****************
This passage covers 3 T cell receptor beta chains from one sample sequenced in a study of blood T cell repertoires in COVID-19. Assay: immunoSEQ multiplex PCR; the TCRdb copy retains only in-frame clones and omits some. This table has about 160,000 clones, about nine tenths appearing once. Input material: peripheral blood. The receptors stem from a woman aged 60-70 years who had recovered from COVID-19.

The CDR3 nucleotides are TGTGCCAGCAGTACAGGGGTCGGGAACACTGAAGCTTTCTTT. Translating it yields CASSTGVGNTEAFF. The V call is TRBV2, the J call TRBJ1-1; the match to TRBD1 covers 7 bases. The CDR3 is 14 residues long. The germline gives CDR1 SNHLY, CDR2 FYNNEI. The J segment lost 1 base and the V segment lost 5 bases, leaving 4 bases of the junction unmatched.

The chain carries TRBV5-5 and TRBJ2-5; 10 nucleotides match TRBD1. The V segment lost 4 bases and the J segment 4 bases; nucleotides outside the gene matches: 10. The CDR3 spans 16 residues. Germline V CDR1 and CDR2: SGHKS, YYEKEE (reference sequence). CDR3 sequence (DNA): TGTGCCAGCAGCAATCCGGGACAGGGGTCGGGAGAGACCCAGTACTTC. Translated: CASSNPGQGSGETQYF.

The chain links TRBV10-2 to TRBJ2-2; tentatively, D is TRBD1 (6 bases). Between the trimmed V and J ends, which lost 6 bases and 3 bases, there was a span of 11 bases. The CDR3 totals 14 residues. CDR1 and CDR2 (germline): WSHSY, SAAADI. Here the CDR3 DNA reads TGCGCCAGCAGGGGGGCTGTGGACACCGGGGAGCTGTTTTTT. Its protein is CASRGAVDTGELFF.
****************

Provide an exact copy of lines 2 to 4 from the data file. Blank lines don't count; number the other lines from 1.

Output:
The CDR3 nucleotides are TGTGCCAGCAGTACAGGGGTCGGGAACACTGAAGCTTTCTTT. Translating it yields CASSTGVGNTEAFF. The V call is TRBV2, the J call TRBJ1-1; the match to TRBD1 covers 7 bases. The CDR3 is 14 residues long. The germline gives CDR1 SNHLY, CDR2 FYNNEI. The J segment lost 1 base and the V segment lost 5 bases, leaving 4 bases of the junction unmatched.

The chain carries TRBV5-5 and TRBJ2-5; 10 nucleotides match TRBD1. The V segment lost 4 bases and the J segment 4 bases; nucleotides outside the gene matches: 10. The CDR3 spans 16 residues. Germline V CDR1 and CDR2: SGHKS, YYEKEE (reference sequence). CDR3 sequence (DNA): TGTGCCAGCAGCAATCCGGGACAGGGGTCGGGAGAGACCCAGTACTTC. Translated: CASSNPGQGSGETQYF.

The chain links TRBV10-2 to TRBJ2-2; tentatively, D is TRBD1 (6 bases). Between the trimmed V and J ends, which lost 6 bases and 3 bases, there was a span of 11 bases. The CDR3 totals 14 residues. CDR1 and CDR2 (germline): WSHSY, SAAADI. Here the CDR3 DNA reads TGCGCCAGCAGGGGGGCTGTGGACACCGGGGAGCTGTTTTTT. Its protein is CASRGAVDTGELFF.